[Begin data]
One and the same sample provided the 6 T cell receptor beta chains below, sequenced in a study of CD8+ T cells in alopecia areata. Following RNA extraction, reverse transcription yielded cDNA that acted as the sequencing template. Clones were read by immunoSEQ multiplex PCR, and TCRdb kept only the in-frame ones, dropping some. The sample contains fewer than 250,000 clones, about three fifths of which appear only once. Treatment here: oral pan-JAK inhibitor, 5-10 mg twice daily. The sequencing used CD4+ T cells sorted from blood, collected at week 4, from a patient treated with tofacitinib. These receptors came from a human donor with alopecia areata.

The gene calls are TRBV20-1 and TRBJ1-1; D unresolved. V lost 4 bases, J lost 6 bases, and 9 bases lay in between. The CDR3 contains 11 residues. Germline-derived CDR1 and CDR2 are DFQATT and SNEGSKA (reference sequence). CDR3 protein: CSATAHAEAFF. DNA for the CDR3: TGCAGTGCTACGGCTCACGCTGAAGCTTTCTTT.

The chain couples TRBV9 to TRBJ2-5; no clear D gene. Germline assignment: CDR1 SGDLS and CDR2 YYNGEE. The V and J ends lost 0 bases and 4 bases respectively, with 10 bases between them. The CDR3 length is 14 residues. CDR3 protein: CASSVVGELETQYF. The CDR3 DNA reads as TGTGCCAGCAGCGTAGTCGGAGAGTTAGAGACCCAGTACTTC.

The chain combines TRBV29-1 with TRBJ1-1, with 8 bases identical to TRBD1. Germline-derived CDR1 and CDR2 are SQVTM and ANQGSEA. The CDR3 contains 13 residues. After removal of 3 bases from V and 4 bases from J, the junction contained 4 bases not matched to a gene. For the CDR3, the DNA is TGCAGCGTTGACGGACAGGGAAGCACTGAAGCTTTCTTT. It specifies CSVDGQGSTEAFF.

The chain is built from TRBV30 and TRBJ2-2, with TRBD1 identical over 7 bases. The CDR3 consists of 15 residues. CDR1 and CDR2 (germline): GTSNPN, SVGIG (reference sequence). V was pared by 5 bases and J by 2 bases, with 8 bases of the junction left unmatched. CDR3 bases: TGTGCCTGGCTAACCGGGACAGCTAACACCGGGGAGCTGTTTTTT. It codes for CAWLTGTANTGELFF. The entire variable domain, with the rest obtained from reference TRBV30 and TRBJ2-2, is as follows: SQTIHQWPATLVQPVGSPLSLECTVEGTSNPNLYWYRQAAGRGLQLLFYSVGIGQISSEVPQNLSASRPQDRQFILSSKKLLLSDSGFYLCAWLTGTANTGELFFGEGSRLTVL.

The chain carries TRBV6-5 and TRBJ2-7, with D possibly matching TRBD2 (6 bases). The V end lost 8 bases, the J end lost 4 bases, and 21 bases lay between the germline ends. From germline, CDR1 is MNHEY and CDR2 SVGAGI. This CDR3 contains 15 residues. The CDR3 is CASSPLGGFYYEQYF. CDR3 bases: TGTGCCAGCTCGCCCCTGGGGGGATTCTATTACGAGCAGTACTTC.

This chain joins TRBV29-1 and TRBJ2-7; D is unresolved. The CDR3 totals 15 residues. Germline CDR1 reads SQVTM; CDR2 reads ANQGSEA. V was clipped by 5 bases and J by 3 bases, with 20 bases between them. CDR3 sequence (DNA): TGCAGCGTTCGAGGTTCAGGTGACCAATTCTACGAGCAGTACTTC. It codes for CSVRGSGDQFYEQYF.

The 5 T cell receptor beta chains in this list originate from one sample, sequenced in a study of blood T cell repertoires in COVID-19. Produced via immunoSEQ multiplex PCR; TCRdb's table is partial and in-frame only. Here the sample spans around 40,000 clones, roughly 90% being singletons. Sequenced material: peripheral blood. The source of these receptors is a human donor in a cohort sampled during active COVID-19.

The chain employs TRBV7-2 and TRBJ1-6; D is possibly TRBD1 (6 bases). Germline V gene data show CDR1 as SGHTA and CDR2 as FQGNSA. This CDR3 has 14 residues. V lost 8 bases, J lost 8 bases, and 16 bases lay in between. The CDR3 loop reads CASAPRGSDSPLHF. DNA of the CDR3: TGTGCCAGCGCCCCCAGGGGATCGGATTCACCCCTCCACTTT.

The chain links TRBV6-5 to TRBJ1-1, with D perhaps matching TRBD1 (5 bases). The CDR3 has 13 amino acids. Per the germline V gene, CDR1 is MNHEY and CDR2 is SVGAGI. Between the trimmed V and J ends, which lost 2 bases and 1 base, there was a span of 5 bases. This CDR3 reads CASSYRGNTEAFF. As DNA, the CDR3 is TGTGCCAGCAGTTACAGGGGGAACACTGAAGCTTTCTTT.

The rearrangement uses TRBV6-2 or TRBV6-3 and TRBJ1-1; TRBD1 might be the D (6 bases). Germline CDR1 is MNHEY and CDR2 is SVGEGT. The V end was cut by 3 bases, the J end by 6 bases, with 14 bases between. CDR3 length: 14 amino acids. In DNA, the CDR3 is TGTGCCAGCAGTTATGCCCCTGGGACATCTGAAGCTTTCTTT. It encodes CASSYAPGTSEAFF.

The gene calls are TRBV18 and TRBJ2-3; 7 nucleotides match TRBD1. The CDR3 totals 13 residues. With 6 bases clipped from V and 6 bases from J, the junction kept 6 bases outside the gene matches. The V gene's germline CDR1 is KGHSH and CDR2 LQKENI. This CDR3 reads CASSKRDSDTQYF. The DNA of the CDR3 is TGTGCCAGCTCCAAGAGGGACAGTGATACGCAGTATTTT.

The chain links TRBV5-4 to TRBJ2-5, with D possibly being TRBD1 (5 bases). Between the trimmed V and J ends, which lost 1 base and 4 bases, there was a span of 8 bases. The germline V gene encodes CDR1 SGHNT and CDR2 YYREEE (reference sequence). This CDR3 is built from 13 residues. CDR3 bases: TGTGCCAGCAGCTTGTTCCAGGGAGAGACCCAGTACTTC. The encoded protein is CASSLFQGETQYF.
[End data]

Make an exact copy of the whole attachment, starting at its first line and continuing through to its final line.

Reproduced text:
One and the same sample provided the 6 T cell receptor beta chains below, sequenced in a study of CD8+ T cells in alopecia areata. Following RNA extraction, reverse transcription yielded cDNA that acted as the sequencing template. Clones were read by immunoSEQ multiplex PCR, and TCRdb kept only the in-frame ones, dropping some. The sample contains fewer than 250,000 clones, about three fifths of which appear only once. Treatment here: oral pan-JAK inhibitor, 5-10 mg twice daily. The sequencing used CD4+ T cells sorted from blood, collected at week 4, from a patient treated with tofacitinib. These receptors came from a human donor with alopecia areata.

The gene calls are TRBV20-1 and TRBJ1-1; D unresolved. V lost 4 bases, J lost 6 bases, and 9 bases lay in between. The CDR3 contains 11 residues. Germline-derived CDR1 and CDR2 are DFQATT and SNEGSKA (reference sequence). CDR3 protein: CSATAHAEAFF. DNA for the CDR3: TGCAGTGCTACGGCTCACGCTGAAGCTTTCTTT.

The chain couples TRBV9 to TRBJ2-5; no clear D gene. Germline assignment: CDR1 SGDLS and CDR2 YYNGEE. The V and J ends lost 0 bases and 4 bases respectively, with 10 bases between them. The CDR3 length is 14 residues. CDR3 protein: CASSVVGELETQYF. The CDR3 DNA reads as TGTGCCAGCAGCGTAGTCGGAGAGTTAGAGACCCAGTACTTC.

The chain combines TRBV29-1 with TRBJ1-1, with 8 bases identical to TRBD1. Germline-derived CDR1 and CDR2 are SQVTM and ANQGSEA. The CDR3 contains 13 residues. After removal of 3 bases from V and 4 bases from J, the junction contained 4 bases not matched to a gene. For the CDR3, the DNA is TGCAGCGTTGACGGACAGGGAAGCACTGAAGCTTTCTTT. It specifies CSVDGQGSTEAFF.

The chain is built from TRBV30 and TRBJ2-2, with TRBD1 identical over 7 bases. The CDR3 consists of 15 residues. CDR1 and CDR2 (germline): GTSNPN, SVGIG (reference sequence). V was pared by 5 bases and J by 2 bases, with 8 bases of the junction left unmatched. CDR3 bases: TGTGCCTGGCTAACCGGGACAGCTAACACCGGGGAGCTGTTTTTT. It codes for CAWLTGTANTGELFF. The entire variable domain, with the rest obtained from reference TRBV30 and TRBJ2-2, is as follows: SQTIHQWPATLVQPVGSPLSLECTVEGTSNPNLYWYRQAAGRGLQLLFYSVGIGQISSEVPQNLSASRPQDRQFILSSKKLLLSDSGFYLCAWLTGTANTGELFFGEGSRLTVL.

The chain carries TRBV6-5 and TRBJ2-7, with D possibly matching TRBD2 (6 bases). The V end lost 8 bases, the J end lost 4 bases, and 21 bases lay between the germline ends. From germline, CDR1 is MNHEY and CDR2 SVGAGI. This CDR3 contains 15 residues. The CDR3 is CASSPLGGFYYEQYF. CDR3 bases: TGTGCCAGCTCGCCCCTGGGGGGATTCTATTACGAGCAGTACTTC.

This chain joins TRBV29-1 and TRBJ2-7; D is unresolved. The CDR3 totals 15 residues. Germline CDR1 reads SQVTM; CDR2 reads ANQGSEA. V was clipped by 5 bases and J by 3 bases, with 20 bases between them. CDR3 sequence (DNA): TGCAGCGTTCGAGGTTCAGGTGACCAATTCTACGAGCAGTACTTC. It codes for CSVRGSGDQFYEQYF.

The 5 T cell receptor beta chains in this list originate from one sample, sequenced in a study of blood T cell repertoires in COVID-19. Produced via immunoSEQ multiplex PCR; TCRdb's table is partial and in-frame only. Here the sample spans around 40,000 clones, roughly 90% being singletons. Sequenced material: peripheral blood. The source of these receptors is a human donor in a cohort sampled during active COVID-19.

The chain employs TRBV7-2 and TRBJ1-6; D is possibly TRBD1 (6 bases). Germline V gene data show CDR1 as SGHTA and CDR2 as FQGNSA. This CDR3 has 14 residues. V lost 8 bases, J lost 8 bases, and 16 bases lay in between. The CDR3 loop reads CASAPRGSDSPLHF. DNA of the CDR3: TGTGCCAGCGCCCCCAGGGGATCGGATTCACCCCTCCACTTT.

The chain links TRBV6-5 to TRBJ1-1, with D perhaps matching TRBD1 (5 bases). The CDR3 has 13 amino acids. Per the germline V gene, CDR1 is MNHEY and CDR2 is SVGAGI. Between the trimmed V and J ends, which lost 2 bases and 1 base, there was a span of 5 bases. This CDR3 reads CASSYRGNTEAFF. As DNA, the CDR3 is TGTGCCAGCAGTTACAGGGGGAACACTGAAGCTTTCTTT.

The rearrangement uses TRBV6-2 or TRBV6-3 and TRBJ1-1; TRBD1 might be the D (6 bases). Germline CDR1 is MNHEY and CDR2 is SVGEGT. The V end was cut by 3 bases, the J end by 6 bases, with 14 bases between. CDR3 length: 14 amino acids. In DNA, the CDR3 is TGTGCCAGCAGTTATGCCCCTGGGACATCTGAAGCTTTCTTT. It encodes CASSYAPGTSEAFF.

The gene calls are TRBV18 and TRBJ2-3; 7 nucleotides match TRBD1. The CDR3 totals 13 residues. With 6 bases clipped from V and 6 bases from J, the junction kept 6 bases outside the gene matches. The V gene's germline CDR1 is KGHSH and CDR2 LQKENI. This CDR3 reads CASSKRDSDTQYF. The DNA of the CDR3 is TGTGCCAGCTCCAAGAGGGACAGTGATACGCAGTATTTT.

The chain links TRBV5-4 to TRBJ2-5, with D possibly being TRBD1 (5 bases). Between the trimmed V and J ends, which lost 1 base and 4 bases, there was a span of 8 bases. The germline V gene encodes CDR1 SGHNT and CDR2 YYREEE (reference sequence). This CDR3 is built from 13 residues. CDR3 bases: TGTGCCAGCAGCTTGTTCCAGGGAGAGACCCAGTACTTC. The encoded protein is CASSLFQGETQYF.